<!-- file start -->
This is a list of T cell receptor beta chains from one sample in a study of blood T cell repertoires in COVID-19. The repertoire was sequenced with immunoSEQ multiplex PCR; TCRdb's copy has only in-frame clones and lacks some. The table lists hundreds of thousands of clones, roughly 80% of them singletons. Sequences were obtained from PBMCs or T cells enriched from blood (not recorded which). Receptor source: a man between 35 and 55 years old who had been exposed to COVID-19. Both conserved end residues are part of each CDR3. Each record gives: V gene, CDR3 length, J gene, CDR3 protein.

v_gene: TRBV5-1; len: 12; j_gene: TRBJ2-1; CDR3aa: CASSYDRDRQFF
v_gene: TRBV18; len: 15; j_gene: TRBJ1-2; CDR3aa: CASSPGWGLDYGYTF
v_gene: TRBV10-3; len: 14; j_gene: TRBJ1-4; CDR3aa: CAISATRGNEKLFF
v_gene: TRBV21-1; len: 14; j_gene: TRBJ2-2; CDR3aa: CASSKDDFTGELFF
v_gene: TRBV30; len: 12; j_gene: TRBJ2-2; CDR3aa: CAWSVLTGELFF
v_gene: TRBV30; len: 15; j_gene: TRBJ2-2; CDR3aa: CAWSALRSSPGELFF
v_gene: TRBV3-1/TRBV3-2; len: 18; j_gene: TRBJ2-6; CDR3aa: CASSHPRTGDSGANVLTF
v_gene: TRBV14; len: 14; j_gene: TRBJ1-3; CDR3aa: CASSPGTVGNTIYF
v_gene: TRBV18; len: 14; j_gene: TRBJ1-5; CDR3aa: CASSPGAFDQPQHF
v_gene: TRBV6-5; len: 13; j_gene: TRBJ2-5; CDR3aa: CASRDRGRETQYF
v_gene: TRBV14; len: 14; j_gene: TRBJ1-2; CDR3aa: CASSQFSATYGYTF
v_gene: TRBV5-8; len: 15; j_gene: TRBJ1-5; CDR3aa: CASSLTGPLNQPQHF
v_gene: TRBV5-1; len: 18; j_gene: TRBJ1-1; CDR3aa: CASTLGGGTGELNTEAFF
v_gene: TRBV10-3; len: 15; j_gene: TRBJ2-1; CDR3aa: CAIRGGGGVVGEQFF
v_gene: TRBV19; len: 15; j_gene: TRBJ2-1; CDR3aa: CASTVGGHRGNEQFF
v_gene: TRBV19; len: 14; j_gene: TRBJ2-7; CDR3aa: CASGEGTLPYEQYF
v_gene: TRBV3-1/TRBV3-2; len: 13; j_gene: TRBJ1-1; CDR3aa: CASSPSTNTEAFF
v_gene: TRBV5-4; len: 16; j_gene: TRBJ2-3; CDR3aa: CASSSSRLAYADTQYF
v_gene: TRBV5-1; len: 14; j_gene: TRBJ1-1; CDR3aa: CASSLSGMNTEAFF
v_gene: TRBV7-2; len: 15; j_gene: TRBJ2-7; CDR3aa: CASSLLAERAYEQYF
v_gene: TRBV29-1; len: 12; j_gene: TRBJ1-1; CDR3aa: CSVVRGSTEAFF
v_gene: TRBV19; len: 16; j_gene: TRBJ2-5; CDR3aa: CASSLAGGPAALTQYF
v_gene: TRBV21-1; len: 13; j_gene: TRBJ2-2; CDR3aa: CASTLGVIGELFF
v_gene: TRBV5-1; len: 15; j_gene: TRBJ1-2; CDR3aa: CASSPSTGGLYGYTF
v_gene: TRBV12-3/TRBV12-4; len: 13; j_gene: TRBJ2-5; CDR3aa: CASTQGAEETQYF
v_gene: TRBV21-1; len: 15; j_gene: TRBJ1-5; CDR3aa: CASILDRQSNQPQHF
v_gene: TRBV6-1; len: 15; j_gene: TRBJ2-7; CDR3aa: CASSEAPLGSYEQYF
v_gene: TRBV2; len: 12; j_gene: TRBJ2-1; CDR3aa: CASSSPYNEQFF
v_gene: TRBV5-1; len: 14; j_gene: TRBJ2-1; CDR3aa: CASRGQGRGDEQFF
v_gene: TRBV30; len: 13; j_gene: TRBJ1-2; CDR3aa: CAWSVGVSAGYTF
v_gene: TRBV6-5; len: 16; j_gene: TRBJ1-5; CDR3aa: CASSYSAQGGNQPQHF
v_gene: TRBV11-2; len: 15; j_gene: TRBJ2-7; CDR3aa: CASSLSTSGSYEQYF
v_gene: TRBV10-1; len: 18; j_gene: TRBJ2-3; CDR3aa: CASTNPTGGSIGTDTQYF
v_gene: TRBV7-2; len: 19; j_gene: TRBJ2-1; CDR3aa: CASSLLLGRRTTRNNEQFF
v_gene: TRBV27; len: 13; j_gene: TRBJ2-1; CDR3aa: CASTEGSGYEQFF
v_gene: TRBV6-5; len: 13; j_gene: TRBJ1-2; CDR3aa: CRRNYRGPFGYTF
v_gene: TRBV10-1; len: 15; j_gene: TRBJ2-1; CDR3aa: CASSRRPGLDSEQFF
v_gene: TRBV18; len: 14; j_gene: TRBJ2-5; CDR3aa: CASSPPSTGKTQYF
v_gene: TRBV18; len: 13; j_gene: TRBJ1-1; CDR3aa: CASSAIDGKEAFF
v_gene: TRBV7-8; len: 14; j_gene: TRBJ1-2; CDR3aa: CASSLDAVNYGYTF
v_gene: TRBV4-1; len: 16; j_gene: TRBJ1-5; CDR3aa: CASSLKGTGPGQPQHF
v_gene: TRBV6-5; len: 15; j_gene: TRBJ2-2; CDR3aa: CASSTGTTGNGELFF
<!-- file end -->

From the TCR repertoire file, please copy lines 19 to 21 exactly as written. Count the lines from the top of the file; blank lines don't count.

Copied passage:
v_gene: TRBV5-4; len: 16; j_gene: TRBJ2-3; CDR3aa: CASSSSRLAYADTQYF
v_gene: TRBV5-1; len: 14; j_gene: TRBJ1-1; CDR3aa: CASSLSGMNTEAFF
v_gene: TRBV7-2; len: 15; j_gene: TRBJ2-7; CDR3aa: CASSLLAERAYEQYF